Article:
Diplomacy

As an architect you’re often get placed in uncomfortable situations. One of such scenarios is facing the architect of a working system that you’re tasked with replacing.

In this scenario your organization has an existing legacy system that still does a decent job of supporting the current needs of the business. The executives funded your project, because the legacy system cannot support the evolving business needs. You’re up to a real challenge. By definition your project will bring change into organization and any change will cause friction. On top of that you’re working against a benchmark – legacy system provided many years of reliable support. On top of that there may be people who have a high stake in maintaining the legacy system no matter what executives think.

Even if you’re an expert in your business domain it’s inevitable (and logical) that you’ll interact with an architect of the legacy system – who happens to have 20 years of experience with organization. Based on what the legacy system architect knows he doesn’t see the need for a paradigm shift that your solution will bring. What to do?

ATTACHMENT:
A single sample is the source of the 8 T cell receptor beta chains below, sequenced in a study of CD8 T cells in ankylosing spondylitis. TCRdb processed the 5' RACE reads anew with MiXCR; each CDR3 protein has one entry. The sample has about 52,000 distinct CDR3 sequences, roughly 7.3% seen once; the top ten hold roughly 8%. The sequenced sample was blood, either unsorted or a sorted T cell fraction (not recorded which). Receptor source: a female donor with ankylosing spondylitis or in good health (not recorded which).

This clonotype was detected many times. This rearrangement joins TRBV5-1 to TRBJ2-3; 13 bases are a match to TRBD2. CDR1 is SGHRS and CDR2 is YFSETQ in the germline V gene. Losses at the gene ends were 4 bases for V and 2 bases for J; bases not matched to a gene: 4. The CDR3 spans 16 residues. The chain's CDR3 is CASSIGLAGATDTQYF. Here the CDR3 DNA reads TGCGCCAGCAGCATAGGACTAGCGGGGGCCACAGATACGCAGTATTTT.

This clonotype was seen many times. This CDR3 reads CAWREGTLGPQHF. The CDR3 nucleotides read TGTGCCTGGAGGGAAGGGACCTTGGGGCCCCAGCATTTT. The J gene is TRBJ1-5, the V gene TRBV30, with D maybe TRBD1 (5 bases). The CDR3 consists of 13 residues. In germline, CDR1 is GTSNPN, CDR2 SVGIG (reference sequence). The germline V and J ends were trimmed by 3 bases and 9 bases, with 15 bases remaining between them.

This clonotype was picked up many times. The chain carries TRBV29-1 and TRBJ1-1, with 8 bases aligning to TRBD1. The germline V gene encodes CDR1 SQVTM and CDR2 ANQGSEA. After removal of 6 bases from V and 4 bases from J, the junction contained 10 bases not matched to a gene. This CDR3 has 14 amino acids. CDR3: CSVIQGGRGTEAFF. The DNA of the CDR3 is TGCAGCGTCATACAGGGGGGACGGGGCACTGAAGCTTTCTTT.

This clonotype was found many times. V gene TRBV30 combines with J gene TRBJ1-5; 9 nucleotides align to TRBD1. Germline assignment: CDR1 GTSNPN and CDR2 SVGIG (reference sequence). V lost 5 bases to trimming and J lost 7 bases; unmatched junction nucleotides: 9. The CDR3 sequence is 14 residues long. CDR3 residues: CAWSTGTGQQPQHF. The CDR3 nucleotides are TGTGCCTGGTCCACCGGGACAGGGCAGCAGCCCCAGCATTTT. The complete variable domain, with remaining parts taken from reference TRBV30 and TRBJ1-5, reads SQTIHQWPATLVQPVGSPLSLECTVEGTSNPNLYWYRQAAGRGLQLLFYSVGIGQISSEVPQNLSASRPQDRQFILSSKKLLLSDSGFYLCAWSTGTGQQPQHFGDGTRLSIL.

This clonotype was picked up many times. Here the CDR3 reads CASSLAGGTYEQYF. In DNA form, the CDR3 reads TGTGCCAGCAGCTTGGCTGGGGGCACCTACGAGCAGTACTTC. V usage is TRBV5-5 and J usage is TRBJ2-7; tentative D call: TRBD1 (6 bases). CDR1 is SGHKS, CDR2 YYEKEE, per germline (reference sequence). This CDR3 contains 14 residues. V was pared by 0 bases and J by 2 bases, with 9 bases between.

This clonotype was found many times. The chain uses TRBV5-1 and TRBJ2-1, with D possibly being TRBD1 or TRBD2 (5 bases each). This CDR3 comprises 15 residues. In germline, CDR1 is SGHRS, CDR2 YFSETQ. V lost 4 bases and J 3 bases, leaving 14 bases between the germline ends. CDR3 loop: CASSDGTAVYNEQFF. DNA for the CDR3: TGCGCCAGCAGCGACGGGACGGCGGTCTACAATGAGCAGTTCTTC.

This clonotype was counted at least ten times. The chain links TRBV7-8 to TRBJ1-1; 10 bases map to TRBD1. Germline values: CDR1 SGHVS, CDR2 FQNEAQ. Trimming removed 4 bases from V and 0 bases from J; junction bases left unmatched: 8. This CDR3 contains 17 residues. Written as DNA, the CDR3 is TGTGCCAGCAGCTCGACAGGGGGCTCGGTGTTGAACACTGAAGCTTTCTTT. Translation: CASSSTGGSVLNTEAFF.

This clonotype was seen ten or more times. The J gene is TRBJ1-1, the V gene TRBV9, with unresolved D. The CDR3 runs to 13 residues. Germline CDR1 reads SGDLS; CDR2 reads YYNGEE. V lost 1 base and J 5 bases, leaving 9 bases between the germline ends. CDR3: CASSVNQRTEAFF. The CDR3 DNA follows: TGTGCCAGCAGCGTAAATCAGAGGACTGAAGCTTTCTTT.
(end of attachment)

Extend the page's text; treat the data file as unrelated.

One approach is to involve the legacy architect with your project. The involvement can be kept at a high level; acknowledge the success of the retiring system and ask the legacy system architect to contribute to system requirements of the new system. A good question to ask: “What are the items on your [legacy system] wish list that could not be achieved due to hardware (e.g. mainframe) or software (e.g. COBOL) limitations?” Work with the legacy system architect to show how technology used for the new system will retain the essence of the retiring solution and allow for suggested improvements.

The key to your success is winning over the key stakeholders of the retiring system through diplomacy. Remember that “Diplomacy is the art of letting someone else have your way.”

Constantin K.
Firebrand Architect™
www.SoftwareArchitectures.com

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